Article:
Infoscience

Journal article

Notch1 deficiency dissociates the intrathymic development of dendritic cells and T cells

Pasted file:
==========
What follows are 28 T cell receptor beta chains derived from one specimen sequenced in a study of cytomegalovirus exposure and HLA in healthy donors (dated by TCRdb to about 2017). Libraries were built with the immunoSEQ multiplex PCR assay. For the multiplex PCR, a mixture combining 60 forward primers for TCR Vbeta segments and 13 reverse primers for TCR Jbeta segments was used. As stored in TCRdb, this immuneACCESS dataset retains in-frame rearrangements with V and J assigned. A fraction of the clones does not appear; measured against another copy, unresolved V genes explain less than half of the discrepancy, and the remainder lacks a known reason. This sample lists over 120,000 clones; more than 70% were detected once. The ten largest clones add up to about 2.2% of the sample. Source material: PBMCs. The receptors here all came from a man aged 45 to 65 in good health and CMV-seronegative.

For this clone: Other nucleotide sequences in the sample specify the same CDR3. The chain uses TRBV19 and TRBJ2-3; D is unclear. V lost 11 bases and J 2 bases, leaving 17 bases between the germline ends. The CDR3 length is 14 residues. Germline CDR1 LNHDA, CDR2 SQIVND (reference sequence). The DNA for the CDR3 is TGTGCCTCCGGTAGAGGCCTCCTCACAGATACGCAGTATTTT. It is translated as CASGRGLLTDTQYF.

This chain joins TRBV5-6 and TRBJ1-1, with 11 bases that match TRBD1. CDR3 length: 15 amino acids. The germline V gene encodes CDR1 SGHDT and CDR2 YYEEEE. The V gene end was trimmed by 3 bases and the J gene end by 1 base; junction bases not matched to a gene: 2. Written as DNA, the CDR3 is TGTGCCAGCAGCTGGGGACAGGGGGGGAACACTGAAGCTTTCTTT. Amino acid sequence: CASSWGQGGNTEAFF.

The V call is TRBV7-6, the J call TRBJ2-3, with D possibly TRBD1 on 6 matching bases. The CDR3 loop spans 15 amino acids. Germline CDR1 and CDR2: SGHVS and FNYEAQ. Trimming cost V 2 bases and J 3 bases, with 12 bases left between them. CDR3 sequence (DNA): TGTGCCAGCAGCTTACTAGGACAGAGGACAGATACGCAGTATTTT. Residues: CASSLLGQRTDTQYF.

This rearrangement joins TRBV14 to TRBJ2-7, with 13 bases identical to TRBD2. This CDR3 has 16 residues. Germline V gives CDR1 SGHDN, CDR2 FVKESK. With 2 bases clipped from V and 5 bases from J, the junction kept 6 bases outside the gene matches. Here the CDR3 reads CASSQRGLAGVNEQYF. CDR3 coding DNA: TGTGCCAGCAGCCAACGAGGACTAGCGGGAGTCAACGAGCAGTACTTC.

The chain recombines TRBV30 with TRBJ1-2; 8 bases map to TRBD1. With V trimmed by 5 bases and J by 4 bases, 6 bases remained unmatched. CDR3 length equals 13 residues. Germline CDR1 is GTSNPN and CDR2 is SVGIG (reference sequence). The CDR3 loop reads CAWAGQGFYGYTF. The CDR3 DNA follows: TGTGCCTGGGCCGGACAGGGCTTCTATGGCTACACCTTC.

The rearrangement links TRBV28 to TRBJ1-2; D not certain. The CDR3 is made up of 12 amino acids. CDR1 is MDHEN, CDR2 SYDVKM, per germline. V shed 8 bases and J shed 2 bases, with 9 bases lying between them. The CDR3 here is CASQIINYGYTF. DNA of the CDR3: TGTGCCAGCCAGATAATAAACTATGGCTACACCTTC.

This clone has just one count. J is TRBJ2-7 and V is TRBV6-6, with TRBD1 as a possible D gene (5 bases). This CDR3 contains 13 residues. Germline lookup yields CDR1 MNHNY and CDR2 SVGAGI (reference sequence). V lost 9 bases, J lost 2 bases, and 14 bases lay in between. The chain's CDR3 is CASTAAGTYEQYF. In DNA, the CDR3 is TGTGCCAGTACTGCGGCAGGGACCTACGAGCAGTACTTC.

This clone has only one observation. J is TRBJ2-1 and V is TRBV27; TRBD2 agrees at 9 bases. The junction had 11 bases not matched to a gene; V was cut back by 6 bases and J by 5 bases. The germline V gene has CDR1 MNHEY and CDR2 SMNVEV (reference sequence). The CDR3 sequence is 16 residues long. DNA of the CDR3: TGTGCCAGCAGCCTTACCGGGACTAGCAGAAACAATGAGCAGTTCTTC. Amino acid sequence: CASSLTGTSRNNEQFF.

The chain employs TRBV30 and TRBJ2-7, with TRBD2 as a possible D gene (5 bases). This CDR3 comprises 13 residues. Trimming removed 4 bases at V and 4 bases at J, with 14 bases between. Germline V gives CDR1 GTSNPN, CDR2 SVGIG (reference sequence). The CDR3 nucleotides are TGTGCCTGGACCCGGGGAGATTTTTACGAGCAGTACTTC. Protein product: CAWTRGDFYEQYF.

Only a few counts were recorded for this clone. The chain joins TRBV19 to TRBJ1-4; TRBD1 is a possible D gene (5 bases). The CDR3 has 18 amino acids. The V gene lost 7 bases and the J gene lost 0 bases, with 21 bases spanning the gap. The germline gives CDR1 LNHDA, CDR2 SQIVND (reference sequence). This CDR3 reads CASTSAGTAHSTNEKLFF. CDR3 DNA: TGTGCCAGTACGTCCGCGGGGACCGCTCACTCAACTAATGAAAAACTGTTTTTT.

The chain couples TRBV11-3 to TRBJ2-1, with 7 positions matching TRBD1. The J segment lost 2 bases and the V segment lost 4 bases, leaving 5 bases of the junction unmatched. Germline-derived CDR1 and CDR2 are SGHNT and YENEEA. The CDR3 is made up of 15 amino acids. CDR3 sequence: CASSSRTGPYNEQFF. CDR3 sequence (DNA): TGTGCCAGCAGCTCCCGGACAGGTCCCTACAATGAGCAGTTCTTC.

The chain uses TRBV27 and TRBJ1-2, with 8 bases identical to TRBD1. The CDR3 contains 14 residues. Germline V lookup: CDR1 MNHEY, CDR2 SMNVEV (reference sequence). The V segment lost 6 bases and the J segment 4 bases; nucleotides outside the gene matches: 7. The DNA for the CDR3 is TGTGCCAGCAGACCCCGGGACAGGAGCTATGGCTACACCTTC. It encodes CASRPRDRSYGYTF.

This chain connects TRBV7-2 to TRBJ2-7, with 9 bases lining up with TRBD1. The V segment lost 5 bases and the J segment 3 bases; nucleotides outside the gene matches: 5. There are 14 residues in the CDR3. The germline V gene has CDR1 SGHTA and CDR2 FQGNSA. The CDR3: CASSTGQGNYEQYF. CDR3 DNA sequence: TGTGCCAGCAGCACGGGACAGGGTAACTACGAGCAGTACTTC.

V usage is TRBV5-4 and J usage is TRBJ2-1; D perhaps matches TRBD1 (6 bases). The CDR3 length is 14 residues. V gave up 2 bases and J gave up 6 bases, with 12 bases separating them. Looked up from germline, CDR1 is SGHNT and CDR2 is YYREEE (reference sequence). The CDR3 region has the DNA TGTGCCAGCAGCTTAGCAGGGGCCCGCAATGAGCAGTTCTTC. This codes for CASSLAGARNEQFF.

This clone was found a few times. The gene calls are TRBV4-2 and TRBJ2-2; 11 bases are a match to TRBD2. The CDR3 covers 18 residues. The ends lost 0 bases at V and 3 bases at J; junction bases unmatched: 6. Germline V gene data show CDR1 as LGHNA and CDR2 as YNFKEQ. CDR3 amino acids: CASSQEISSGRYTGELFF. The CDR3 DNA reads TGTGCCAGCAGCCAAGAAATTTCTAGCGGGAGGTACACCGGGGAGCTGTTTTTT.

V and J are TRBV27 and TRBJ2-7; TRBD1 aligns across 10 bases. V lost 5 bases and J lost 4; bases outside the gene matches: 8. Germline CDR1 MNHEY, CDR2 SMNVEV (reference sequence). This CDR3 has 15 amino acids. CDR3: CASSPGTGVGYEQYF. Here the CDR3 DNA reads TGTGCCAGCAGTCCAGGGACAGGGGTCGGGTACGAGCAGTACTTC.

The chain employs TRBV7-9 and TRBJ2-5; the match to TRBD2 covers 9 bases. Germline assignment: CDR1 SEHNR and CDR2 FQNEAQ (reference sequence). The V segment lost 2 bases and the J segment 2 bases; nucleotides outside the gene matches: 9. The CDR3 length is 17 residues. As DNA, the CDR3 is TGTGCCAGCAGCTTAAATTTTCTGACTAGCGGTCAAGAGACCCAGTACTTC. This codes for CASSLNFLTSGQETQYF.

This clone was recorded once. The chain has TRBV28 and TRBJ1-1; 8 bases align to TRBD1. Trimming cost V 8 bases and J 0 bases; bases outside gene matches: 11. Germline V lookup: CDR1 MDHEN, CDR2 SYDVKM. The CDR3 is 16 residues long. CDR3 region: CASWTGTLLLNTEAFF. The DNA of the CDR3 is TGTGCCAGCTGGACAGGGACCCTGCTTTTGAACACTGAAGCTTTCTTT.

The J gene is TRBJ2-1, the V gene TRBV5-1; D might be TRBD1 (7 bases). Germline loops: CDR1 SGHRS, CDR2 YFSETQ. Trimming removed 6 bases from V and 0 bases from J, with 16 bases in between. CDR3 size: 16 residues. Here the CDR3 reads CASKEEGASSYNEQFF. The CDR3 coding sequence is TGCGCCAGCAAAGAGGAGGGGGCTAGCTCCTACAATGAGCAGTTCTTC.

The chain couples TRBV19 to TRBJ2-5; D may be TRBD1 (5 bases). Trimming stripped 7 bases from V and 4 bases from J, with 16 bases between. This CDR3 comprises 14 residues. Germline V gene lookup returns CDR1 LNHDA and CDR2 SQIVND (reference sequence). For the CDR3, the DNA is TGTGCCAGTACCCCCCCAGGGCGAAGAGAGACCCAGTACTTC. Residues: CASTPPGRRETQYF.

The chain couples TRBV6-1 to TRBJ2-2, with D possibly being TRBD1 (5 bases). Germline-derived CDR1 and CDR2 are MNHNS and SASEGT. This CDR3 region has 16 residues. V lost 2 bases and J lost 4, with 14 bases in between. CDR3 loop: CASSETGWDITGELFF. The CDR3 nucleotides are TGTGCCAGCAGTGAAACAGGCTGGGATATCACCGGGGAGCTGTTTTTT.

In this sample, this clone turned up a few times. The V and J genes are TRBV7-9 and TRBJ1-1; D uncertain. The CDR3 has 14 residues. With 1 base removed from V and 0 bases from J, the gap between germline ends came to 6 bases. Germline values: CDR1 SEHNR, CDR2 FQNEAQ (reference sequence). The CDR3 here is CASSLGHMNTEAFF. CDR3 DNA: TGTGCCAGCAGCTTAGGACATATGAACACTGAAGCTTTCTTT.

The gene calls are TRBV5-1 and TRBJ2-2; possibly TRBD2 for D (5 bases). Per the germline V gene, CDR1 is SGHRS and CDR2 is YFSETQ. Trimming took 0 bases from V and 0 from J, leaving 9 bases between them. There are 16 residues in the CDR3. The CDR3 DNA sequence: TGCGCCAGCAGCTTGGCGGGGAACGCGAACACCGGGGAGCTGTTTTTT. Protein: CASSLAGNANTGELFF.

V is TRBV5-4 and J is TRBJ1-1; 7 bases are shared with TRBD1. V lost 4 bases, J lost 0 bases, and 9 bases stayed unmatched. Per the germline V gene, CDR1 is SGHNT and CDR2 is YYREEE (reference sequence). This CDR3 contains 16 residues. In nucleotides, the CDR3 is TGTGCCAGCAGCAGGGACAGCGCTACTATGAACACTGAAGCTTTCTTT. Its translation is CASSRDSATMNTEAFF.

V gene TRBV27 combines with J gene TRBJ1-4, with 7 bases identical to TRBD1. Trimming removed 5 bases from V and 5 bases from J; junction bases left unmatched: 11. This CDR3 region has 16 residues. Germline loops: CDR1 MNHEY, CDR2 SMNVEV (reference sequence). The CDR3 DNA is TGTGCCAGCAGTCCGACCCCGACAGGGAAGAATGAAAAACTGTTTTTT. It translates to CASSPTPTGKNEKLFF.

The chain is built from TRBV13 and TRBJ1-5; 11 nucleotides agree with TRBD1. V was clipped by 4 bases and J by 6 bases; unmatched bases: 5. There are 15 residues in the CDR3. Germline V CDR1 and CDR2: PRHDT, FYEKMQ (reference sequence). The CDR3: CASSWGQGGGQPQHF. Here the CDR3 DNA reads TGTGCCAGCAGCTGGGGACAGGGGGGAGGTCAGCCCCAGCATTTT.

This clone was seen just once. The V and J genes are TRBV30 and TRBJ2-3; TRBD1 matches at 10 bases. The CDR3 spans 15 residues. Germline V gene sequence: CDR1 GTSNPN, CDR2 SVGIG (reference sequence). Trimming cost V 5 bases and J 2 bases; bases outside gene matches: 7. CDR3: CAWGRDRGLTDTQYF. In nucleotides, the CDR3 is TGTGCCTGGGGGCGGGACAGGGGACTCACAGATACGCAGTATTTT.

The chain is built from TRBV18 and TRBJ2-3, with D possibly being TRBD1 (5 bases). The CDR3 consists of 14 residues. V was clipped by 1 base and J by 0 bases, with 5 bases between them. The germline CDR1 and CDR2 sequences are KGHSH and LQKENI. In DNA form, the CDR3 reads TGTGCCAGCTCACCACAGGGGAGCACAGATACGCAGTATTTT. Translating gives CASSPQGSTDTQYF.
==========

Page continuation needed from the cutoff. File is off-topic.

Thymic dendritic cells (DCs) form a discrete subset of bone marrow (BM)-derived cells, the function of which is to mediate negative selection of autoreactive thymocytes. The developmental origin of thymic DCs remains controversial. Although cell transfer studies support a model in which T cells and thymic DCs develop from the same intrathymic pluripotential precursor, it remains possible that these two types of cells develop from independent intrathymic precursors. Notch proteins are cell surface receptors involved in the regulation of cell fate specification. We have recently reported that T cell development in inducible Notch1-deficient mice is severely impaired at an early stage, before the expression of T cell lineage markers. To investigate whether development of thymic DCs also depends on Notch1, we have constructed mixed BM chimeric mice. We report here that thymic DC development from Notch1(-/)- BM precursors is absolutely normal (in terms of absolute number and phenotype) in this competitive situation, despite the absence of Notch1(-/)- T cells. Furthermore, we find that peripheral DCs and Langerhans cells are also not affected by Notch1 deficiency. Our results demonstrate that the development of DCs is totally independent of Notch1 function, and strongly suggest a dissociation between intrathymic T cell and DC precursors.

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